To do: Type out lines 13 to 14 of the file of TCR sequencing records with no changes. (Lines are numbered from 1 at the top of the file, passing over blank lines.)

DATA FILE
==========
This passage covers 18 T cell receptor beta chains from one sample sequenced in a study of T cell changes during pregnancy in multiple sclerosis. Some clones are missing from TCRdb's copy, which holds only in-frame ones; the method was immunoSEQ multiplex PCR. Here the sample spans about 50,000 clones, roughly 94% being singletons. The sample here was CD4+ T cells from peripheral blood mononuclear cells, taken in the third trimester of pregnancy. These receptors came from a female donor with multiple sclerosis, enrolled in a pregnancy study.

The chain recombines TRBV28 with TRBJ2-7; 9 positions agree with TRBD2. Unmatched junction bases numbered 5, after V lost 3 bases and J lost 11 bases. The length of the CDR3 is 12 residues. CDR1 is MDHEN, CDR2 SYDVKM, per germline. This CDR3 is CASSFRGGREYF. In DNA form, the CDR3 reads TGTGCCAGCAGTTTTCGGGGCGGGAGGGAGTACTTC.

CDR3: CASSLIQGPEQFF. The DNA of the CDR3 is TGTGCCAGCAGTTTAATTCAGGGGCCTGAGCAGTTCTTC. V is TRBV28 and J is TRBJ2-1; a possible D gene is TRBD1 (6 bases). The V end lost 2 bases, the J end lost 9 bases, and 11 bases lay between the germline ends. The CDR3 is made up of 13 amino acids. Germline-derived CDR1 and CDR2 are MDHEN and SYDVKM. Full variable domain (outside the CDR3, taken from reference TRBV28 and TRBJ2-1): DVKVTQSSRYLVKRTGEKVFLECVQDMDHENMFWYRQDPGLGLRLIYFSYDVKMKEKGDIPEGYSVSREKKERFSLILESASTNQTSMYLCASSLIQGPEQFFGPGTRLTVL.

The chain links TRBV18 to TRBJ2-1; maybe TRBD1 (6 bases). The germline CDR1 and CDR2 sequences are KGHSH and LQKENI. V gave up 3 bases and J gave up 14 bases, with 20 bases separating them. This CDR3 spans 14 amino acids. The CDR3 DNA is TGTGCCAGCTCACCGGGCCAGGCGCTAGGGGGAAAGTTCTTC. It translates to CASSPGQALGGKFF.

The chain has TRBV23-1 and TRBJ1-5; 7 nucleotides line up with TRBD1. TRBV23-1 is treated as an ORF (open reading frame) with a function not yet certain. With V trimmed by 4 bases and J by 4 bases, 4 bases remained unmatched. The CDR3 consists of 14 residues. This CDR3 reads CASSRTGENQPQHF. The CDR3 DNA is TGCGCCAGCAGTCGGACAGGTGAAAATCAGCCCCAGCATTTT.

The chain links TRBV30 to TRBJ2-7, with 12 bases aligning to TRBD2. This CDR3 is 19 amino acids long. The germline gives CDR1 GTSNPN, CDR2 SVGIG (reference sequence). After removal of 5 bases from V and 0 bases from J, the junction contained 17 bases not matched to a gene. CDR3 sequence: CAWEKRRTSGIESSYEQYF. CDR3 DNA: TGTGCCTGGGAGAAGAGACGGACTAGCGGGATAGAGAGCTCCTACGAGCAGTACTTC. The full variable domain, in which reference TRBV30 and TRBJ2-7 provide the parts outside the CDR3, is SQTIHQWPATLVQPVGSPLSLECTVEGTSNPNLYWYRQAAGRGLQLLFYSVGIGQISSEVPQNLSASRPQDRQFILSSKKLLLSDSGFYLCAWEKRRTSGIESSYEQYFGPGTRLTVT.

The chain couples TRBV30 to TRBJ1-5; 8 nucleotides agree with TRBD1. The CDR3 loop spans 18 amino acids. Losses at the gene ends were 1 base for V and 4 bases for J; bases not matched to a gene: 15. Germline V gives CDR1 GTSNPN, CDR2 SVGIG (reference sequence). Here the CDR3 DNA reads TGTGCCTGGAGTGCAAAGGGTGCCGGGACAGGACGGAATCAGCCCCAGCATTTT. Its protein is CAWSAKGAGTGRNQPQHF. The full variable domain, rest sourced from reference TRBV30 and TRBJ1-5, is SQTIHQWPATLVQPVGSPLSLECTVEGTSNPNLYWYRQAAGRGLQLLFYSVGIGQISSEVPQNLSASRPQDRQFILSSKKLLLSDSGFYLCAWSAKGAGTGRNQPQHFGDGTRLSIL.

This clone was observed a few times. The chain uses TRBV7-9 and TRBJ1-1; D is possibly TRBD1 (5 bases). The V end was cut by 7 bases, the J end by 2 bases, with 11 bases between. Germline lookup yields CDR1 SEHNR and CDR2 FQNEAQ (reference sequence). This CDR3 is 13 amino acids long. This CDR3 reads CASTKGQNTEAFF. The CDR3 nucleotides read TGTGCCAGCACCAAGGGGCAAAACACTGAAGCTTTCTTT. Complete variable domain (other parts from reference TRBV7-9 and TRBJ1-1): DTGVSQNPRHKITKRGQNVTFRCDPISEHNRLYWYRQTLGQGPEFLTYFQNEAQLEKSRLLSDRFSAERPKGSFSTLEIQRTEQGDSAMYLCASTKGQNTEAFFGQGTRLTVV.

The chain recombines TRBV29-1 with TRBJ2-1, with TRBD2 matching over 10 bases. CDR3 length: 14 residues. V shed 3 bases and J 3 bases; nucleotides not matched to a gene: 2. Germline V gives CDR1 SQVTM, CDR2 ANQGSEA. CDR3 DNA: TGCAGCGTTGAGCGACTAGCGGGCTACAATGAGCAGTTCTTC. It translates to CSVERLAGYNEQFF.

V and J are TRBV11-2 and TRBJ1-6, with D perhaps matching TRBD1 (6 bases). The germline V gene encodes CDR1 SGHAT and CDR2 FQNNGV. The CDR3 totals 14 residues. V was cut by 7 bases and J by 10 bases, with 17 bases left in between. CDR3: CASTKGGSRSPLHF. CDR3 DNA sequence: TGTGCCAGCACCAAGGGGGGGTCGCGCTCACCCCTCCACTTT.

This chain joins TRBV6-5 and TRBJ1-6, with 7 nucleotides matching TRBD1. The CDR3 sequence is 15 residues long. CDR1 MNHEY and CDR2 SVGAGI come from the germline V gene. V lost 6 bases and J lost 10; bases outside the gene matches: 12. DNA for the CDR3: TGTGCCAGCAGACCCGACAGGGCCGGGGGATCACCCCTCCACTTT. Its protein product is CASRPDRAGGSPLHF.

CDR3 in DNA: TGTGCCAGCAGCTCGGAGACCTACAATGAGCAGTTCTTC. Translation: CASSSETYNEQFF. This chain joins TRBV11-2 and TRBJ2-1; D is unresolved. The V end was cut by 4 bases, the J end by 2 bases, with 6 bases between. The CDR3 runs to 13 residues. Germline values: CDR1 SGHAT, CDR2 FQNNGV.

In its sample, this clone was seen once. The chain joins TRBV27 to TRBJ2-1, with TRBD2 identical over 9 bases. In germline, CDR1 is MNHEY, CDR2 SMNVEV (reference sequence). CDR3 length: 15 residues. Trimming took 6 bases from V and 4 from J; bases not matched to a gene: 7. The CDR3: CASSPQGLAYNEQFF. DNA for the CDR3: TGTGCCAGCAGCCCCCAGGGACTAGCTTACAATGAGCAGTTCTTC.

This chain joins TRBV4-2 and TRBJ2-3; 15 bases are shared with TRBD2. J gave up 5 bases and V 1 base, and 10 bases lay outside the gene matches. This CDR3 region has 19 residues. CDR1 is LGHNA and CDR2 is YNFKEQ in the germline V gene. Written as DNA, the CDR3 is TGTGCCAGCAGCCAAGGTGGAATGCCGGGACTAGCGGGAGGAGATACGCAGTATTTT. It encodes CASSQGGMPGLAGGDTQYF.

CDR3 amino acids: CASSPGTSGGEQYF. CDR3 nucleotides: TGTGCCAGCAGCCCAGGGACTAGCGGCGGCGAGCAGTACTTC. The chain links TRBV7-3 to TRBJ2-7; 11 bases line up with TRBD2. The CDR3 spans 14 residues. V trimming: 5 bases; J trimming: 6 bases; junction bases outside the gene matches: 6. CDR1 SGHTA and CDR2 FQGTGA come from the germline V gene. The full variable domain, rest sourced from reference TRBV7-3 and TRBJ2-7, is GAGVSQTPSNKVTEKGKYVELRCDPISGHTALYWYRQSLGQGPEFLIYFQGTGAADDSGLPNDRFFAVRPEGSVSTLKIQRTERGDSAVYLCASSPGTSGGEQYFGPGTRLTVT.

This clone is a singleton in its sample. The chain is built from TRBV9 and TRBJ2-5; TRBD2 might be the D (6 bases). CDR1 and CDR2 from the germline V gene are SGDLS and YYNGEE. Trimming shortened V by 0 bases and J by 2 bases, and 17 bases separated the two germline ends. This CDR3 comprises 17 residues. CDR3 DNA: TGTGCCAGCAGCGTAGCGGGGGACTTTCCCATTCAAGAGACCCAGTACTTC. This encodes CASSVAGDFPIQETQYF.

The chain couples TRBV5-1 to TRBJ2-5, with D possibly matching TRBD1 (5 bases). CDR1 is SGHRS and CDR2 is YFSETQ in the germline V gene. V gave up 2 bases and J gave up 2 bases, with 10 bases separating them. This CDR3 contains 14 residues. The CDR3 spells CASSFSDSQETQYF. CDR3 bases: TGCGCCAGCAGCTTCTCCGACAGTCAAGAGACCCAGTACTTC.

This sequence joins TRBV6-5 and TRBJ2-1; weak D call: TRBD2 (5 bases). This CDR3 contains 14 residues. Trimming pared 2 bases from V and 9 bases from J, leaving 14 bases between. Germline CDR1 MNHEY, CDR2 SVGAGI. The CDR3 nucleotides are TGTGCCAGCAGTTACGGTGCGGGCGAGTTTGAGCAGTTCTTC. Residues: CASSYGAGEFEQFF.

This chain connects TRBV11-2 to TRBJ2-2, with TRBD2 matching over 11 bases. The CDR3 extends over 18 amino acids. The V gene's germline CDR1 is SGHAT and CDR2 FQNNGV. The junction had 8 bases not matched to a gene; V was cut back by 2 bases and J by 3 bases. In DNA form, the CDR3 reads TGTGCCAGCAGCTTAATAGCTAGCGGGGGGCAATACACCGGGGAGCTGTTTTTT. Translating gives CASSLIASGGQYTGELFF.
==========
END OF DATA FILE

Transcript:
In its sample, this clone was seen once. The chain joins TRBV27 to TRBJ2-1, with TRBD2 identical over 9 bases. In germline, CDR1 is MNHEY, CDR2 SMNVEV (reference sequence). CDR3 length: 15 residues. Trimming took 6 bases from V and 4 from J; bases not matched to a gene: 7. The CDR3: CASSPQGLAYNEQFF. DNA for the CDR3: TGTGCCAGCAGCCCCCAGGGACTAGCTTACAATGAGCAGTTCTTC.

This chain joins TRBV4-2 and TRBJ2-3; 15 bases are shared with TRBD2. J gave up 5 bases and V 1 base, and 10 bases lay outside the gene matches. This CDR3 region has 19 residues. CDR1 is LGHNA and CDR2 is YNFKEQ in the germline V gene. Written as DNA, the CDR3 is TGTGCCAGCAGCCAAGGTGGAATGCCGGGACTAGCGGGAGGAGATACGCAGTATTTT. It encodes CASSQGGMPGLAGGDTQYF.